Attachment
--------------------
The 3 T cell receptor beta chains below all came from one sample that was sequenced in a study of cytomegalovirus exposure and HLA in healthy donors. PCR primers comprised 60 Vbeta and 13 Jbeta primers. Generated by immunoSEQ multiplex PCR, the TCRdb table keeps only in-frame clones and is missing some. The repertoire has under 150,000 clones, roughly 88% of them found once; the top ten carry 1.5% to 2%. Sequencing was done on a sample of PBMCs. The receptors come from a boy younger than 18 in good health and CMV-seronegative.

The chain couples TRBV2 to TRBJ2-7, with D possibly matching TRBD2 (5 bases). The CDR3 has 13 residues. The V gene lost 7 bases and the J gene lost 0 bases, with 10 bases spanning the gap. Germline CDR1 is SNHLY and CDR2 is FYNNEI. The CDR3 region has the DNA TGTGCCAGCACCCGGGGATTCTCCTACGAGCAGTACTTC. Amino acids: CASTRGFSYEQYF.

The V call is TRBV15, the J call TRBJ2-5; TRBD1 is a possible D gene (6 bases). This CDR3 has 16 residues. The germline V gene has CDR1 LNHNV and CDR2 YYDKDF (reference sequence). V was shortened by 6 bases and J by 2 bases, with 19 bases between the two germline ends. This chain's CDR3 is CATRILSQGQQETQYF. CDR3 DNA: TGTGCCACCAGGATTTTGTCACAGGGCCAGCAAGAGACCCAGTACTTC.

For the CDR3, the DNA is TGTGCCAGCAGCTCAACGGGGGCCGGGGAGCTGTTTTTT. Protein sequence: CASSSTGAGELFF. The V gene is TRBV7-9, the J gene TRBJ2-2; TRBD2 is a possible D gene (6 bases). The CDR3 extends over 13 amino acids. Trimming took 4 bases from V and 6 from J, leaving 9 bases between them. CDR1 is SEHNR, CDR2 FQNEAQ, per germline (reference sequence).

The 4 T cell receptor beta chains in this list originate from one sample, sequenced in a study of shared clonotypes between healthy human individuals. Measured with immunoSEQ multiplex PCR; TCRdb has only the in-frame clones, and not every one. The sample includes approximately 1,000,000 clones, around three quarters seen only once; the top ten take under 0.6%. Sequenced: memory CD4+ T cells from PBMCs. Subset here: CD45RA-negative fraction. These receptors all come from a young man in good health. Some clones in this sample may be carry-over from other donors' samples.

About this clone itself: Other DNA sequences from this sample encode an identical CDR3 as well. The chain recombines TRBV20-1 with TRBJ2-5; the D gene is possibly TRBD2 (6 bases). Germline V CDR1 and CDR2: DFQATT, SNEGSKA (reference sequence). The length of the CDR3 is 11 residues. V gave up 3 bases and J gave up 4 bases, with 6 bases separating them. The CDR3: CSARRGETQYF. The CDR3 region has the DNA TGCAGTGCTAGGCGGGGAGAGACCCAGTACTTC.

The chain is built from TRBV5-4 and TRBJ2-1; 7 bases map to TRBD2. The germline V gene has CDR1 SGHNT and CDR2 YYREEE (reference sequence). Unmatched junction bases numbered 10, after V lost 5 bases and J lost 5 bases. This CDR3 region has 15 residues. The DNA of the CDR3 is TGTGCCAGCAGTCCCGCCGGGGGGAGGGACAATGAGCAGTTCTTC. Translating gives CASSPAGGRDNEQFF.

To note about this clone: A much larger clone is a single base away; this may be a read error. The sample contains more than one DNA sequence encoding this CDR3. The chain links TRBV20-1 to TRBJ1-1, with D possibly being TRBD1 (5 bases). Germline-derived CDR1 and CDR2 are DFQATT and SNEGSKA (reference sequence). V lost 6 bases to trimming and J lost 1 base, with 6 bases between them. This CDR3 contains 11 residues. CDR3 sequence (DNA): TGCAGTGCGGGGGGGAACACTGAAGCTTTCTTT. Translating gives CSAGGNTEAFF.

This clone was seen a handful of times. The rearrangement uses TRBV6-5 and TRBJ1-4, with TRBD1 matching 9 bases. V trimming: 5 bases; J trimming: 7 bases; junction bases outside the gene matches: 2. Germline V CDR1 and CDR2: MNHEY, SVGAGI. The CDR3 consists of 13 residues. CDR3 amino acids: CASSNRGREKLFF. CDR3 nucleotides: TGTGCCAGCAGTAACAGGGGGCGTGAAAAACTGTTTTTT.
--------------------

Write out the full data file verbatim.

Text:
The 3 T cell receptor beta chains below all came from one sample that was sequenced in a study of cytomegalovirus exposure and HLA in healthy donors. PCR primers comprised 60 Vbeta and 13 Jbeta primers. Generated by immunoSEQ multiplex PCR, the TCRdb table keeps only in-frame clones and is missing some. The repertoire has under 150,000 clones, roughly 88% of them found once; the top ten carry 1.5% to 2%. Sequencing was done on a sample of PBMCs. The receptors come from a boy younger than 18 in good health and CMV-seronegative.

The chain couples TRBV2 to TRBJ2-7, with D possibly matching TRBD2 (5 bases). The CDR3 has 13 residues. The V gene lost 7 bases and the J gene lost 0 bases, with 10 bases spanning the gap. Germline CDR1 is SNHLY and CDR2 is FYNNEI. The CDR3 region has the DNA TGTGCCAGCACCCGGGGATTCTCCTACGAGCAGTACTTC. Amino acids: CASTRGFSYEQYF.

The V call is TRBV15, the J call TRBJ2-5; TRBD1 is a possible D gene (6 bases). This CDR3 has 16 residues. The germline V gene has CDR1 LNHNV and CDR2 YYDKDF (reference sequence). V was shortened by 6 bases and J by 2 bases, with 19 bases between the two germline ends. This chain's CDR3 is CATRILSQGQQETQYF. CDR3 DNA: TGTGCCACCAGGATTTTGTCACAGGGCCAGCAAGAGACCCAGTACTTC.

For the CDR3, the DNA is TGTGCCAGCAGCTCAACGGGGGCCGGGGAGCTGTTTTTT. Protein sequence: CASSSTGAGELFF. The V gene is TRBV7-9, the J gene TRBJ2-2; TRBD2 is a possible D gene (6 bases). The CDR3 extends over 13 amino acids. Trimming took 4 bases from V and 6 from J, leaving 9 bases between them. CDR1 is SEHNR, CDR2 FQNEAQ, per germline (reference sequence).

The 4 T cell receptor beta chains in this list originate from one sample, sequenced in a study of shared clonotypes between healthy human individuals. Measured with immunoSEQ multiplex PCR; TCRdb has only the in-frame clones, and not every one. The sample includes approximately 1,000,000 clones, around three quarters seen only once; the top ten take under 0.6%. Sequenced: memory CD4+ T cells from PBMCs. Subset here: CD45RA-negative fraction. These receptors all come from a young man in good health. Some clones in this sample may be carry-over from other donors' samples.

About this clone itself: Other DNA sequences from this sample encode an identical CDR3 as well. The chain recombines TRBV20-1 with TRBJ2-5; the D gene is possibly TRBD2 (6 bases). Germline V CDR1 and CDR2: DFQATT, SNEGSKA (reference sequence). The length of the CDR3 is 11 residues. V gave up 3 bases and J gave up 4 bases, with 6 bases separating them. The CDR3: CSARRGETQYF. The CDR3 region has the DNA TGCAGTGCTAGGCGGGGAGAGACCCAGTACTTC.

The chain is built from TRBV5-4 and TRBJ2-1; 7 bases map to TRBD2. The germline V gene has CDR1 SGHNT and CDR2 YYREEE (reference sequence). Unmatched junction bases numbered 10, after V lost 5 bases and J lost 5 bases. This CDR3 region has 15 residues. The DNA of the CDR3 is TGTGCCAGCAGTCCCGCCGGGGGGAGGGACAATGAGCAGTTCTTC. Translating gives CASSPAGGRDNEQFF.

To note about this clone: A much larger clone is a single base away; this may be a read error. The sample contains more than one DNA sequence encoding this CDR3. The chain links TRBV20-1 to TRBJ1-1, with D possibly being TRBD1 (5 bases). Germline-derived CDR1 and CDR2 are DFQATT and SNEGSKA (reference sequence). V lost 6 bases to trimming and J lost 1 base, with 6 bases between them. This CDR3 contains 11 residues. CDR3 sequence (DNA): TGCAGTGCGGGGGGGAACACTGAAGCTTTCTTT. Translating gives CSAGGNTEAFF.

This clone was seen a handful of times. The rearrangement uses TRBV6-5 and TRBJ1-4, with TRBD1 matching 9 bases. V trimming: 5 bases; J trimming: 7 bases; junction bases outside the gene matches: 2. Germline V CDR1 and CDR2: MNHEY, SVGAGI. The CDR3 consists of 13 residues. CDR3 amino acids: CASSNRGREKLFF. CDR3 nucleotides: TGTGCCAGCAGTAACAGGGGGCGTGAAAAACTGTTTTTT.